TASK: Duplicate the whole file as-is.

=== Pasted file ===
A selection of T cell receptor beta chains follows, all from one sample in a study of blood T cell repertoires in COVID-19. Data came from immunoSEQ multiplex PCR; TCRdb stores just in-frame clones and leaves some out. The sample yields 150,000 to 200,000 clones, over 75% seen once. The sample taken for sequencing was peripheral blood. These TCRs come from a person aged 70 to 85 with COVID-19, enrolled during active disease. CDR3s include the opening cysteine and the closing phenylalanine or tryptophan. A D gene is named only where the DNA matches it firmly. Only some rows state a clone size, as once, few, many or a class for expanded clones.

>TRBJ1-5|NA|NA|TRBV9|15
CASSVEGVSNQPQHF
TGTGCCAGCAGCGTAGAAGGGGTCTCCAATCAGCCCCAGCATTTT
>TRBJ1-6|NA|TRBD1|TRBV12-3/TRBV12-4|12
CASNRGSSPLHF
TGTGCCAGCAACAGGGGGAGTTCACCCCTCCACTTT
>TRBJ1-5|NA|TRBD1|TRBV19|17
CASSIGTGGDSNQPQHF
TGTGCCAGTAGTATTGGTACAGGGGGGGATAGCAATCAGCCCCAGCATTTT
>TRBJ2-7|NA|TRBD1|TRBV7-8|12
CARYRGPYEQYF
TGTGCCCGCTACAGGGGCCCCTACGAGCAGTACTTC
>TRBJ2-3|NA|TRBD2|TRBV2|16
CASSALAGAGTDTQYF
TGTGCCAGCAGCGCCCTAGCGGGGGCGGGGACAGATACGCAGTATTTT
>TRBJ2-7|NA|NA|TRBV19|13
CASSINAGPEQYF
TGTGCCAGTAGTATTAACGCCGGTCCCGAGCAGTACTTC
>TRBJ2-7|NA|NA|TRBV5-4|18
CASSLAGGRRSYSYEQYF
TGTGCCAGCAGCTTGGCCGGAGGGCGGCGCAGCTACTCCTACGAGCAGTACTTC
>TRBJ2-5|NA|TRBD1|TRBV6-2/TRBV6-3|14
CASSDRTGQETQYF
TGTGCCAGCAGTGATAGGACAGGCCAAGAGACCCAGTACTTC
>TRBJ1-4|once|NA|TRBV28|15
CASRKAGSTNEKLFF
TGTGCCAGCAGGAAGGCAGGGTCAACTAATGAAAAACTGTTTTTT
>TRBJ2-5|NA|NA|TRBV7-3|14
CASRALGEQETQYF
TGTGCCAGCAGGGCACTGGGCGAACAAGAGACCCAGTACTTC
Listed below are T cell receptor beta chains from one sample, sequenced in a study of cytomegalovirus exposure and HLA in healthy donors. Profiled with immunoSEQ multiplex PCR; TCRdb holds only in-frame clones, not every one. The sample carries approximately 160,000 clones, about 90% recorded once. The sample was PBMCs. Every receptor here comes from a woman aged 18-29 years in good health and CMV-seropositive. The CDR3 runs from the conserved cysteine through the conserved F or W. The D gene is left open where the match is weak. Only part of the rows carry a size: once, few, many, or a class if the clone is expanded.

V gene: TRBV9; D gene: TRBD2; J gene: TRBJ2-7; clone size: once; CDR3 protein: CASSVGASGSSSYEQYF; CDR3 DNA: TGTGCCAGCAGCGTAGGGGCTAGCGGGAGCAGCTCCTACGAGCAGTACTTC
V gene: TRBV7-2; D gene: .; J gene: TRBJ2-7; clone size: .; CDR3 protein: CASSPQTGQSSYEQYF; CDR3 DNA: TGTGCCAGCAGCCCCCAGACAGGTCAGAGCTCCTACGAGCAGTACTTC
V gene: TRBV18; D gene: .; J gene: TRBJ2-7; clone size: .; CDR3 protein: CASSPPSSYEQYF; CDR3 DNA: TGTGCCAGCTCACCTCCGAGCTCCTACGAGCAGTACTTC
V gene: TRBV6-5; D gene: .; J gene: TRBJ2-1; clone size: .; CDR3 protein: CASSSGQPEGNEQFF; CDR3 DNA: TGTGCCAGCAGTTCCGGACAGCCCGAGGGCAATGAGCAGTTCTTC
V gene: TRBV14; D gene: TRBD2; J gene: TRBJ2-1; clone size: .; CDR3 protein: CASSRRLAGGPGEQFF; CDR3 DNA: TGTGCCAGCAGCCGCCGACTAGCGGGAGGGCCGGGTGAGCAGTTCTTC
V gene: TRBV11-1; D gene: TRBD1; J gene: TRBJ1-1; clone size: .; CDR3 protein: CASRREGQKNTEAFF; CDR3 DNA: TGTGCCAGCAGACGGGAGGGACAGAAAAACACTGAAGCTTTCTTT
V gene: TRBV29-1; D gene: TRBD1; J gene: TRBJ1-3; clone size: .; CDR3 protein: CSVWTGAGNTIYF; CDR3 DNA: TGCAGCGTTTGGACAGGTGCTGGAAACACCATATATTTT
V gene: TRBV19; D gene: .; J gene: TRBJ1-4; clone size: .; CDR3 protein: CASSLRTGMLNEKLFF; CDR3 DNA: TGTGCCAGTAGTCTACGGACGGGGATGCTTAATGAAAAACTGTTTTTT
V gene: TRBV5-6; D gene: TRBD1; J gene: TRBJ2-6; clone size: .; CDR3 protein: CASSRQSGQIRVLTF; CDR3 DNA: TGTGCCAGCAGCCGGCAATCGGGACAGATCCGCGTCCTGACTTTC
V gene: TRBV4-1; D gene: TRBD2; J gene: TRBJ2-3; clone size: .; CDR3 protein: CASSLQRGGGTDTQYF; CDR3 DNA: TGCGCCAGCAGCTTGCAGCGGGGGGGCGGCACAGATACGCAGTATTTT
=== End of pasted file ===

A selection of T cell receptor beta chains follows, all from one sample in a study of blood T cell repertoires in COVID-19. Data came from immunoSEQ multiplex PCR; TCRdb stores just in-frame clones and leaves some out. The sample yields 150,000 to 200,000 clones, over 75% seen once. The sample taken for sequencing was peripheral blood. These TCRs come from a person aged 70 to 85 with COVID-19, enrolled during active disease. CDR3s include the opening cysteine and the closing phenylalanine or tryptophan. A D gene is named only where the DNA matches it firmly. Only some rows state a clone size, as once, few, many or a class for expanded clones.

>TRBJ1-5|NA|NA|TRBV9|15
CASSVEGVSNQPQHF
TGTGCCAGCAGCGTAGAAGGGGTCTCCAATCAGCCCCAGCATTTT
>TRBJ1-6|NA|TRBD1|TRBV12-3/TRBV12-4|12
CASNRGSSPLHF
TGTGCCAGCAACAGGGGGAGTTCACCCCTCCACTTT
>TRBJ1-5|NA|TRBD1|TRBV19|17
CASSIGTGGDSNQPQHF
TGTGCCAGTAGTATTGGTACAGGGGGGGATAGCAATCAGCCCCAGCATTTT
>TRBJ2-7|NA|TRBD1|TRBV7-8|12
CARYRGPYEQYF
TGTGCCCGCTACAGGGGCCCCTACGAGCAGTACTTC
>TRBJ2-3|NA|TRBD2|TRBV2|16
CASSALAGAGTDTQYF
TGTGCCAGCAGCGCCCTAGCGGGGGCGGGGACAGATACGCAGTATTTT
>TRBJ2-7|NA|NA|TRBV19|13
CASSINAGPEQYF
TGTGCCAGTAGTATTAACGCCGGTCCCGAGCAGTACTTC
>TRBJ2-7|NA|NA|TRBV5-4|18
CASSLAGGRRSYSYEQYF
TGTGCCAGCAGCTTGGCCGGAGGGCGGCGCAGCTACTCCTACGAGCAGTACTTC
>TRBJ2-5|NA|TRBD1|TRBV6-2/TRBV6-3|14
CASSDRTGQETQYF
TGTGCCAGCAGTGATAGGACAGGCCAAGAGACCCAGTACTTC
>TRBJ1-4|once|NA|TRBV28|15
CASRKAGSTNEKLFF
TGTGCCAGCAGGAAGGCAGGGTCAACTAATGAAAAACTGTTTTTT
>TRBJ2-5|NA|NA|TRBV7-3|14
CASRALGEQETQYF
TGTGCCAGCAGGGCACTGGGCGAACAAGAGACCCAGTACTTC
Listed below are T cell receptor beta chains from one sample, sequenced in a study of cytomegalovirus exposure and HLA in healthy donors. Profiled with immunoSEQ multiplex PCR; TCRdb holds only in-frame clones, not every one. The sample carries approximately 160,000 clones, about 90% recorded once. The sample was PBMCs. Every receptor here comes from a woman aged 18-29 years in good health and CMV-seropositive. The CDR3 runs from the conserved cysteine through the conserved F or W. The D gene is left open where the match is weak. Only part of the rows carry a size: once, few, many, or a class if the clone is expanded.

V gene: TRBV9; D gene: TRBD2; J gene: TRBJ2-7; clone size: once; CDR3 protein: CASSVGASGSSSYEQYF; CDR3 DNA: TGTGCCAGCAGCGTAGGGGCTAGCGGGAGCAGCTCCTACGAGCAGTACTTC
V gene: TRBV7-2; D gene: .; J gene: TRBJ2-7; clone size: .; CDR3 protein: CASSPQTGQSSYEQYF; CDR3 DNA: TGTGCCAGCAGCCCCCAGACAGGTCAGAGCTCCTACGAGCAGTACTTC
V gene: TRBV18; D gene: .; J gene: TRBJ2-7; clone size: .; CDR3 protein: CASSPPSSYEQYF; CDR3 DNA: TGTGCCAGCTCACCTCCGAGCTCCTACGAGCAGTACTTC
V gene: TRBV6-5; D gene: .; J gene: TRBJ2-1; clone size: .; CDR3 protein: CASSSGQPEGNEQFF; CDR3 DNA: TGTGCCAGCAGTTCCGGACAGCCCGAGGGCAATGAGCAGTTCTTC
V gene: TRBV14; D gene: TRBD2; J gene: TRBJ2-1; clone size: .; CDR3 protein: CASSRRLAGGPGEQFF; CDR3 DNA: TGTGCCAGCAGCCGCCGACTAGCGGGAGGGCCGGGTGAGCAGTTCTTC
V gene: TRBV11-1; D gene: TRBD1; J gene: TRBJ1-1; clone size: .; CDR3 protein: CASRREGQKNTEAFF; CDR3 DNA: TGTGCCAGCAGACGGGAGGGACAGAAAAACACTGAAGCTTTCTTT
V gene: TRBV29-1; D gene: TRBD1; J gene: TRBJ1-3; clone size: .; CDR3 protein: CSVWTGAGNTIYF; CDR3 DNA: TGCAGCGTTTGGACAGGTGCTGGAAACACCATATATTTT
V gene: TRBV19; D gene: .; J gene: TRBJ1-4; clone size: .; CDR3 protein: CASSLRTGMLNEKLFF; CDR3 DNA: TGTGCCAGTAGTCTACGGACGGGGATGCTTAATGAAAAACTGTTTTTT
V gene: TRBV5-6; D gene: TRBD1; J gene: TRBJ2-6; clone size: .; CDR3 protein: CASSRQSGQIRVLTF; CDR3 DNA: TGTGCCAGCAGCCGGCAATCGGGACAGATCCGCGTCCTGACTTTC
V gene: TRBV4-1; D gene: TRBD2; J gene: TRBJ2-3; clone size: .; CDR3 protein: CASSLQRGGGTDTQYF; CDR3 DNA: TGCGCCAGCAGCTTGCAGCGGGGGGGCGGCACAGATACGCAGTATTTT